Justices Back Outlay Limits on Campaigns


The Supreme Court came down Monday squarely on the side of the reformers who want to limit the influence of money in politics, ruling that Congress can restrict how much the political parties spend to fund their candidates.

The 5-4 decision upheld party spending limits that have been part of federal law since the post-Watergate reforms of the 1970s. Perhaps more important, however, the justices rejected the idea that the parties have a special free-speech right when it comes to raising and spending money.

Monday's ruling gives lawmakers clear authority to regulate political spending and marks a decided shift in tone from five years ago. It may well reflect the fund-raising scandals and excesses that have beset Washington since 1996.

Justice David H. Souter, speaking for the court, cast aside an idealistic view of political parties as having a special role in U.S. politics, instead focusing on "how the power of money actually works in the political structure."

Parties today are not just debating societies, he said. They often are "matchmakers" that bring together candidates and rich donors, and they can be "used as a funnel" to channel money from a wealthy contributor to a grateful candidate, he added.

Current federal law says that individuals can give $2,000 per election cycle to a candidate and $20,000 to a party. If the parties have a free-speech right to spend unlimited amounts to fund their candidates, far more money could be pumped into campaigns, he said.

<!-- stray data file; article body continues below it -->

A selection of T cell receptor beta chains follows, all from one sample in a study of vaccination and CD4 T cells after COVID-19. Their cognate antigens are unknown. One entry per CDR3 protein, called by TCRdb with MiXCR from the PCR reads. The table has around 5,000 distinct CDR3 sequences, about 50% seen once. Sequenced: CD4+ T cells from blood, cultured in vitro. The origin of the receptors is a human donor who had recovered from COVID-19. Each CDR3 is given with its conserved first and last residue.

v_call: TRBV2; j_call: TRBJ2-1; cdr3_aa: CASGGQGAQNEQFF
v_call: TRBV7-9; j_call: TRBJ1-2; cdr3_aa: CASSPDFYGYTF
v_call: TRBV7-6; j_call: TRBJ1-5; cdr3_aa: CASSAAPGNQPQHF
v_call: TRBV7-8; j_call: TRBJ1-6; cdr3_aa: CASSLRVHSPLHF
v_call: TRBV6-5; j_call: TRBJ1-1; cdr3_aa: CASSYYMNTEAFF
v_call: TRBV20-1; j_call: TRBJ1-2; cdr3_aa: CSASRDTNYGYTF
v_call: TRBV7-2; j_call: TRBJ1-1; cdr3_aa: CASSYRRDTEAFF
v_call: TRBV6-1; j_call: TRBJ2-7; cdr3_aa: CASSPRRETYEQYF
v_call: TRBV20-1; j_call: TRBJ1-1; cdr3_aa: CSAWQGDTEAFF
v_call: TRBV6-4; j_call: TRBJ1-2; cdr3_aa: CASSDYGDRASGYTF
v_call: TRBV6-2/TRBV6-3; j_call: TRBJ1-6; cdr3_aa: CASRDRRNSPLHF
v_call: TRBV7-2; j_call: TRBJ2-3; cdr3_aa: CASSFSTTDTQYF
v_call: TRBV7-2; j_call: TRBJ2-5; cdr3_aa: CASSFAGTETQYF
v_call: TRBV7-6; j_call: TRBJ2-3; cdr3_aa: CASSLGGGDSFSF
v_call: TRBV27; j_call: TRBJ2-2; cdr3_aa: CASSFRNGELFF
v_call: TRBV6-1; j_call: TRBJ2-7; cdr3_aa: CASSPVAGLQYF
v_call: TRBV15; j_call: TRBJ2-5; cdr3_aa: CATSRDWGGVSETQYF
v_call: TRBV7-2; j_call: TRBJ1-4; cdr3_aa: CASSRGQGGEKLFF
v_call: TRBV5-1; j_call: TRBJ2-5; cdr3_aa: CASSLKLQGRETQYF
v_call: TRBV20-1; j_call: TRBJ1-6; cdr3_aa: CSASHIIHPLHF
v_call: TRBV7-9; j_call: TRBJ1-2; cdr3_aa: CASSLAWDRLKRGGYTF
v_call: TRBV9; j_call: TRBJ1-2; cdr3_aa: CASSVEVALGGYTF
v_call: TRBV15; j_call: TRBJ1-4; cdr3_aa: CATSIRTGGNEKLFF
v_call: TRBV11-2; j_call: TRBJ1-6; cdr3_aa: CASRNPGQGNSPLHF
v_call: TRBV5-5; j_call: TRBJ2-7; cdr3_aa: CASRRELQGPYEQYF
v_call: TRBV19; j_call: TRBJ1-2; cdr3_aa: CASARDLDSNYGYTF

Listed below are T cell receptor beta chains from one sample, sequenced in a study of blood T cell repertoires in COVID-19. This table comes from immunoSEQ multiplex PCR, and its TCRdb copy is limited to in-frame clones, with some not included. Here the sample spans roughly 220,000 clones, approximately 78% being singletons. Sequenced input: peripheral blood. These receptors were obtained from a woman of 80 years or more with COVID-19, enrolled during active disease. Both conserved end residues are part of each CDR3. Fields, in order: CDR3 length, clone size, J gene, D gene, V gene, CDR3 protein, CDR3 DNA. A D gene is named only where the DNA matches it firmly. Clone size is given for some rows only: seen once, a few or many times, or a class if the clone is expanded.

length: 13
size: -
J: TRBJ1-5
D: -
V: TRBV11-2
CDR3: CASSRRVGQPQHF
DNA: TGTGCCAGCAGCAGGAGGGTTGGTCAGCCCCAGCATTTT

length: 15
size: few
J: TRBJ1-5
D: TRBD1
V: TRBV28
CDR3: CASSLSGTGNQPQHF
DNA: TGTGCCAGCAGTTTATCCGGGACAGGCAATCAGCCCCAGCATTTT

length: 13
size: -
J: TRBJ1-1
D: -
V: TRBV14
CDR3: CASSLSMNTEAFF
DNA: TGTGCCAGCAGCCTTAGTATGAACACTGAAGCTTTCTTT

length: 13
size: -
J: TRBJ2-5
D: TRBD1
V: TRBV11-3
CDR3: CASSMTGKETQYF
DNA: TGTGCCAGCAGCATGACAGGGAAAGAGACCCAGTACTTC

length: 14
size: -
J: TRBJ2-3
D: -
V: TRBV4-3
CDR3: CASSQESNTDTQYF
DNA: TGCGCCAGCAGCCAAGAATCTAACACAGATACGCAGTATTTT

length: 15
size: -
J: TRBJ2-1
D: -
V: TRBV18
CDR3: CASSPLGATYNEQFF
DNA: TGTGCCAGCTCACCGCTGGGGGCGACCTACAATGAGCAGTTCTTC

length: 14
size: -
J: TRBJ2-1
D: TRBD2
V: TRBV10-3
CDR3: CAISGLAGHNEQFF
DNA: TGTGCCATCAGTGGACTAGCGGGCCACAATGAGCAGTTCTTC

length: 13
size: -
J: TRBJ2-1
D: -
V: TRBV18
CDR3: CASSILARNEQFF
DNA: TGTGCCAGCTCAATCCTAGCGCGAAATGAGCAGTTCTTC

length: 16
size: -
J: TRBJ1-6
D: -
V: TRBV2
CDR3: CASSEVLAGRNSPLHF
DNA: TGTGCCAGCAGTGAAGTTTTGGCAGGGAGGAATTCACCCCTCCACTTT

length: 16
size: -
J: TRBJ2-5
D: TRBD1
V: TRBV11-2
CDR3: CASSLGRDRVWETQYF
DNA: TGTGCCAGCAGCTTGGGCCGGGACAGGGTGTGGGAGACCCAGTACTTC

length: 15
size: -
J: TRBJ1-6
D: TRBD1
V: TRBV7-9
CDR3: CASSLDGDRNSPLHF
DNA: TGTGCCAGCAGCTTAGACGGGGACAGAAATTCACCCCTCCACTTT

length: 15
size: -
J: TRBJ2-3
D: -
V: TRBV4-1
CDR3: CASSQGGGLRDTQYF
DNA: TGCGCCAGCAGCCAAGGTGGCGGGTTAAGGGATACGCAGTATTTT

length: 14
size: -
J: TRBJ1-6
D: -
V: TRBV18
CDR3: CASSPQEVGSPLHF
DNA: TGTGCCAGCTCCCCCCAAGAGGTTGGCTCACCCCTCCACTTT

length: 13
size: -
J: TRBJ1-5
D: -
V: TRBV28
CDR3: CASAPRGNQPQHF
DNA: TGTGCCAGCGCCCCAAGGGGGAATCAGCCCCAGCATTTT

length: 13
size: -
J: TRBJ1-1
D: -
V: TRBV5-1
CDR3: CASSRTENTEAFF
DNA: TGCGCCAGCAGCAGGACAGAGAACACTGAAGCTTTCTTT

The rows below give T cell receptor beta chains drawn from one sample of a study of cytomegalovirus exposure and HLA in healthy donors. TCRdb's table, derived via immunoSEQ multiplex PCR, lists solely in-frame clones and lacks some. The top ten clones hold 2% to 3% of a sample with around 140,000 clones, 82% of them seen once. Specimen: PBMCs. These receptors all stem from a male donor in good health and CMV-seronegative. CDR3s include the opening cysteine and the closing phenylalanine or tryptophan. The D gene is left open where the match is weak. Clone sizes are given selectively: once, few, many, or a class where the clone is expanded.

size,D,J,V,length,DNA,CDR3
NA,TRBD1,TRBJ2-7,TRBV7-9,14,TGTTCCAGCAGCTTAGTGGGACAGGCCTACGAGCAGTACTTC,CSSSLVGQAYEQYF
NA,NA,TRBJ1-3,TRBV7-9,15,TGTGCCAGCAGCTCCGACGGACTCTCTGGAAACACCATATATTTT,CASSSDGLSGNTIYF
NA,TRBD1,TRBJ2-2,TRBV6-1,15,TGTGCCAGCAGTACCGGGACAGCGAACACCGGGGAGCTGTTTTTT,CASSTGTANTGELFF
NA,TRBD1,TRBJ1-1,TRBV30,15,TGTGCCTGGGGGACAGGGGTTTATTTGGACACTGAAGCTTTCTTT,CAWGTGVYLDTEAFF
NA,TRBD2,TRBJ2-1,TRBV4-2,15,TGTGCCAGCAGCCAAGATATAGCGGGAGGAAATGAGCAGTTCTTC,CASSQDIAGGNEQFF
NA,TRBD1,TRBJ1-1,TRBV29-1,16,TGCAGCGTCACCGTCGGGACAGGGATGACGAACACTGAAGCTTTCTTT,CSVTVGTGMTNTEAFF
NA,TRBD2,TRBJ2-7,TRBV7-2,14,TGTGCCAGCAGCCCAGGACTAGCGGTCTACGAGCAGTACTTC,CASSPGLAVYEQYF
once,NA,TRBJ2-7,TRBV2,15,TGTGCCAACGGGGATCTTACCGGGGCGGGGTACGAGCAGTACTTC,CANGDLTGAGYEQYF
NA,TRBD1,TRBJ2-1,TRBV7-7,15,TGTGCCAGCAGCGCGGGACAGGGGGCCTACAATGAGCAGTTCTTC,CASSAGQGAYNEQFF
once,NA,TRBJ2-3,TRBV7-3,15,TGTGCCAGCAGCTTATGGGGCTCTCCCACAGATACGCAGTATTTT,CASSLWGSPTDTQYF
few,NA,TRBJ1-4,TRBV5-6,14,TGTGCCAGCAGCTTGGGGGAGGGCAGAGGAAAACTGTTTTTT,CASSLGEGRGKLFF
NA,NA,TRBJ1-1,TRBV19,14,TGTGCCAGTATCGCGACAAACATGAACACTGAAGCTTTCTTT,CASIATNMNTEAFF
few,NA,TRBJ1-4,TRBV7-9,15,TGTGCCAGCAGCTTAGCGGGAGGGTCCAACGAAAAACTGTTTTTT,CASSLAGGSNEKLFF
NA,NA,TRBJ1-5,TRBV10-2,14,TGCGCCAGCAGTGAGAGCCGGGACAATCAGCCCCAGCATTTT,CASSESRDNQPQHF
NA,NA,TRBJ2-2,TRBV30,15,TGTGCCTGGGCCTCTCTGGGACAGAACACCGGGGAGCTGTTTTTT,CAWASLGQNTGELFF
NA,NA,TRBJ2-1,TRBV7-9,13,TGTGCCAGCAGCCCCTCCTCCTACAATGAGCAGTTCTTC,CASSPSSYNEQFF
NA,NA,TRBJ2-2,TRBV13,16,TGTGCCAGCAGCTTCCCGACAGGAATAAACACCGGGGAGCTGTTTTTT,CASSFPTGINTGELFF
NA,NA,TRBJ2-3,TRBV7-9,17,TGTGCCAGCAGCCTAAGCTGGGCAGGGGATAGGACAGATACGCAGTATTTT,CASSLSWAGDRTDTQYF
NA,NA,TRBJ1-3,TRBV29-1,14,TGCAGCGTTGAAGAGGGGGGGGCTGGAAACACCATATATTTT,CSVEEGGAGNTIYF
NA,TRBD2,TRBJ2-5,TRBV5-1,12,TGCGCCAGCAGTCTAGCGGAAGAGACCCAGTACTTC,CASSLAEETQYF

"What would become of contribution limits if parties could use unlimited coordinated spending to funnel contributions to those serious contenders who are favored by the donors?" Souter asked.

He answered the question by saying that Congress can restrict spending by the parties.

"They see the problem of big money in the political system," said Don Simon, general counsel for the citizens' group Common Cause, which supports reform. "They have seen the explosive growth of soft money and they once again recognize the real danger of big money corrupting the system."

The legal status of the parties and the constitutionality of spending limits are at the center of the debate in Congress over efforts to ban so-called "soft money" contributions.

Thanks to a loophole in federal election law, since 1996 the Republican and Democratic parties have taken in huge contributions from corporations, unions and individual donors. They are supposed to use the money to build their parties, not to fund candidates.

But in fact the parties spend hundreds of millions of dollars of soft money on so-called "issue ads" and other activities that differ little from true campaign ads that promote or attack specific candidates.

Reformers say the soft-money loophole makes a mockery of campaign finance laws, and in April, the Senate passed the McCain-Feingold bill to ban these unregulated contributions to the parties. The House is expected to take up the campaign finance bill soon, but its prospects are far from certain. It also is not clear whether President Bush would sign campaign finance reform legislation.

Opponents of the federal spending limits, led by Sen. Mitch McConnell (R-Ky.) and House Majority Whip Tom DeLay (R-Texas), say these restrictions on the parties violate their 1st Amendment rights.

Taken together with last year's decision, Monday's ruling shifts the court strongly and surprisingly in the direction of funding restrictions and away from the wide-open free-speech view that gained popularity several years ago.

Legal critics, liberal and conservative alike, had argued that the campaign funding laws had failed. They did not stem the flow of money into politics but merely redirected its flow, they said. And the 1st Amendment's protection of free speech should be especially sweeping in the area of campaigns and political parties, they added.